Home Sick

Dear Class of ’86,

There’s a reunion coming up. I don’t have any idea of how long it’s been–if I’d learned any math, I might know–but I also just don’t care enough to get out the slide rule.

I bring it up because its approach has inspired some vigorous conversation, which has, in turn, caused some thoughts that I must clarify.

And so I write.

First, I don’t hate you. There are members I hold dear–primarily my spectacular husband Tim–and I harbor no ill will to the rest. I feel the same way about my high school graduating class as I do about my kindergarten class; I just don’t identify with that group of people anymore. High school was four years of my life–not the worst four, not the best–just four years that I went through before I was fully formed. I spent three times that long at university (first as a student then as employee) and it was there that I became an adult.

It was that “becoming” process that served to undo any sense of belonging to the class of ’86. At college, I grew and fell and rose and strode into my own, with but a single high school touchstone (my dear friend Krista) to connect me to my “hometown”. In college, I became a mother, a process that caused my family to divest themselves of me, pushing me further from a sense of comfort in that hometown.

And I married a man of color, and gave birth to two bi-racial children, one of whom has a physical disability, and these experiences solidified my status as an outsider in the white, wealthy bubble of suburban Chicago. You might not understand why that matters, and that’s part of why I feel so separate.

Some of you have demanded I absolve individuals among you of this toxic conformity, a great hew and cry having gone up when I identified the casual racism of small-town life as one of my reasons for not wanting to go to the reunion. To that complaint I offer this: “The only thing necessary for the triumph of evil is for good men to do nothing.”–Edmund Burke. I am averse to the culture and can no longer comfortably pretend it doesn’t exist.

So I guess the right word for what happened is that I “outgrew” you. And just like an old pair of shoes that I once dearly loved, when they were no longer comfortable to wear, it was time to move on. I don’t hate them, they simply do not fit.

There has been an implicit encouragement to acknowledge my “roots”, and somehow see that suburb as “home” … well, I explored those roots pretty thoroughly while I was living there raising my children after my first marriage ended. Reunited with my family’s disdain and the ill-fitting shoe of nostalgia, I limped through 14 additional years there.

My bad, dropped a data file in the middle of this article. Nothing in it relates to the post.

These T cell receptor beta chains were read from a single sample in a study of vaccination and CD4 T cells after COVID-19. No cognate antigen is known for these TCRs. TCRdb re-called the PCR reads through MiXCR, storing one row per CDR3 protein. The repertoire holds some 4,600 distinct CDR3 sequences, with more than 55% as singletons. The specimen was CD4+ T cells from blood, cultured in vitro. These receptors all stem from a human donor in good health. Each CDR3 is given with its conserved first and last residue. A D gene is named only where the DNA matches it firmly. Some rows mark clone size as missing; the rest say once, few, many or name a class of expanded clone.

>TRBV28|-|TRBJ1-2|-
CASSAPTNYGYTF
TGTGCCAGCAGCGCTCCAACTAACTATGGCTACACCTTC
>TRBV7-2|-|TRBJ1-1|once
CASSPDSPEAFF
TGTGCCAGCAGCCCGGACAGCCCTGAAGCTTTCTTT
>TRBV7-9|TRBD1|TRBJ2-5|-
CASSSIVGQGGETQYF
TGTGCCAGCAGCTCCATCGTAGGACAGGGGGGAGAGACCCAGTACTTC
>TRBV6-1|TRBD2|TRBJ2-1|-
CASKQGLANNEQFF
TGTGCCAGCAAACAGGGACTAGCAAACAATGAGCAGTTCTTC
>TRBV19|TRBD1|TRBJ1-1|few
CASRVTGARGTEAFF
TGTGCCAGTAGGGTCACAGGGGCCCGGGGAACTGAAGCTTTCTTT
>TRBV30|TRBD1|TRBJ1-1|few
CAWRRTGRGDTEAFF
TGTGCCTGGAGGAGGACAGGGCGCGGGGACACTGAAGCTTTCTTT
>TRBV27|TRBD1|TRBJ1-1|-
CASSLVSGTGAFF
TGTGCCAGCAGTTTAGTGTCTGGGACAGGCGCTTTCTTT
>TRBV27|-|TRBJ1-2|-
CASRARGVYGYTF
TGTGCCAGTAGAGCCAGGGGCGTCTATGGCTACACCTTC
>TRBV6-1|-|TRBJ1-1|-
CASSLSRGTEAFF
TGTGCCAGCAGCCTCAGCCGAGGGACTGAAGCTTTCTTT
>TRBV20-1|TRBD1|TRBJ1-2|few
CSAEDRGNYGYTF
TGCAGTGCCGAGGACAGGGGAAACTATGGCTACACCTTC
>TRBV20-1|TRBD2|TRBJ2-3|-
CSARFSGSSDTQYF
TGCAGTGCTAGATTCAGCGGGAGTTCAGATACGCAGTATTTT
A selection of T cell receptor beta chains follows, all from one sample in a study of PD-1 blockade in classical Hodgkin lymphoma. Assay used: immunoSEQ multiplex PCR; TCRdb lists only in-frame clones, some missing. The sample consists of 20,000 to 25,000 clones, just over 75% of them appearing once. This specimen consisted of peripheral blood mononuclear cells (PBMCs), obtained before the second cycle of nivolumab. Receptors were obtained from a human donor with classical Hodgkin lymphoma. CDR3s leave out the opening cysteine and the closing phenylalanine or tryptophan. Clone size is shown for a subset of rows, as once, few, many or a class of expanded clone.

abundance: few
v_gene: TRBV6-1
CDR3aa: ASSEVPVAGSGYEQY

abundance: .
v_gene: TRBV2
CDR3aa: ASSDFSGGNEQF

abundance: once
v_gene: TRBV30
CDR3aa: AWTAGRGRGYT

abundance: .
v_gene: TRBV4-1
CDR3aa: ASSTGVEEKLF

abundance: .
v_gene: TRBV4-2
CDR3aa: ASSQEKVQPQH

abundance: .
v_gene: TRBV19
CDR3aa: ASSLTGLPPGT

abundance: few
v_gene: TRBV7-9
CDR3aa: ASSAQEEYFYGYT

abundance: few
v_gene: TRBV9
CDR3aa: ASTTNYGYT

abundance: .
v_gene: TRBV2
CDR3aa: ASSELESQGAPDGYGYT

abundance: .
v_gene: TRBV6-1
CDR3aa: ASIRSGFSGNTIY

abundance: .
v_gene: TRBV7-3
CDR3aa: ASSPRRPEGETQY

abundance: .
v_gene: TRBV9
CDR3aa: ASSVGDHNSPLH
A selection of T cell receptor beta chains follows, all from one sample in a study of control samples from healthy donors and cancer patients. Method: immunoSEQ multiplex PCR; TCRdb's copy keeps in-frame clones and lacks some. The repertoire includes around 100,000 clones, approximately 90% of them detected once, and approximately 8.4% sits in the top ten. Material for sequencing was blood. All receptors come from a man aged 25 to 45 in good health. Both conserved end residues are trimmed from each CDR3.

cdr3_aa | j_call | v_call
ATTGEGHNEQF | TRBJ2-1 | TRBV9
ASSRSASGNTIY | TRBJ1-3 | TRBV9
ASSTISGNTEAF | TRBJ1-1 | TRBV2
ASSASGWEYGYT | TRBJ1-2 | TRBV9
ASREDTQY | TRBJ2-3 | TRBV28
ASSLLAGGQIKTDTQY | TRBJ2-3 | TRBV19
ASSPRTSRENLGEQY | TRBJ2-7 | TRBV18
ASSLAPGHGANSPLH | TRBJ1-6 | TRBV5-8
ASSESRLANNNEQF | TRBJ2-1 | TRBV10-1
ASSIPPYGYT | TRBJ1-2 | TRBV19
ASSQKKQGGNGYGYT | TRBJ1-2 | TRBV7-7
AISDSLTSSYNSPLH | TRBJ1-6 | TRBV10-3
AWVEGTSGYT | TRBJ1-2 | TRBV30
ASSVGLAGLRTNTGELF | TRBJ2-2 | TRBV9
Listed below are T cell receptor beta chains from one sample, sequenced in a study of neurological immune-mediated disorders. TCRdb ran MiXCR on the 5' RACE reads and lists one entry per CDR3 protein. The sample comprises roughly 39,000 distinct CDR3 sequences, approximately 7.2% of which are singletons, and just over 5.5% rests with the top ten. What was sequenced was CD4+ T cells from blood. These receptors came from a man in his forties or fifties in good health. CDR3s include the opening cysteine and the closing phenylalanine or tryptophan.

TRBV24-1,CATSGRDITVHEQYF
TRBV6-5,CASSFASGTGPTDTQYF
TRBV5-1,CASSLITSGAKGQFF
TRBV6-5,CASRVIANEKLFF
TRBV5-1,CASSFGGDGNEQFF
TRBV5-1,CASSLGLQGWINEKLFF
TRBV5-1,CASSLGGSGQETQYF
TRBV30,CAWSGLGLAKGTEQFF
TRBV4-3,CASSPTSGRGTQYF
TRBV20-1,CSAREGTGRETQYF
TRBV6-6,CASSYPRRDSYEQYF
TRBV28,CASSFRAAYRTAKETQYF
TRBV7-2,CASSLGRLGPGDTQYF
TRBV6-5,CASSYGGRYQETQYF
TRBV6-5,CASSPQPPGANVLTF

I knew even as a child that I didn’t want to live in STC as an adult. I saw myself living on a craggy coastline in a cottage overlooking the wild Atlantic ocean. All the parts of “home” that I loved–the woods, the trees, the fields–are now subsumed into suburban sameness. My once-wild forest preserve halved, my overgrown paths in the woods now daily trod by local school groups. Even in the woods there’s no place to be alone in nature. My “home” is now the things I carry in my mind and heart. It no longer exists. I spent 14 years while I built my family staring at outlines, vague shadows of things I remembered.

Do I have roots there? No.

To use gardening parlance, STC was the seed medium in which I got a start, but eventually I needed to move to a bigger spot. I needed more space to spread out, and to find the right nutrients.

If you’ve read any of my blog at all, you know that I find conformity and homogeneity to be toxic to anyone who … well … anyone who isn’t just like you, Class of ’86.

And that ain’t me.

I hope you find what you’re looking for in your trip back in time. But please try to understand: the path I have been on since I graduated took me very far from the attitudes and mores of that suburban hamlet, and I have no desire to look backward. This has been *my* experience, and as I have repeatedly said, I don’t expect it to be anyone else’s.

But please don’t attempt to silence me because my experience has been different.


I will keep in my mind and heart these people, who comprise my home.


Dear Fellow White People

Over the last couple of weeks, I have jumped into the fray with some of you and argued the truth about police brutality against African Americans. Armed with unassailable sources and hard data, I’ve worked to show you not just how you’re factually wrong, but how you’re morally wrong. African Americans are seen and treated differently, treated as inferior, degraded and demeaned and maligned and killed by a large proportion of people in authority. You’ve been shown stories and statistics and research from a wide range of sources, and you continue to deny what’s right in front of your face.

I’ve learned one important lesson from these discussions; Racists gonna racist.

So instead of engaging with your Fox News-force-fed-anti-intellectual bullshit, I’m going to apply this important lesson to my life going forward. When I’m chatting with friends about the miserable state of police brutality against my fellow citizens and you chime in with “if only we could teach people to do what the police say!” this is what you’ll get from me.haters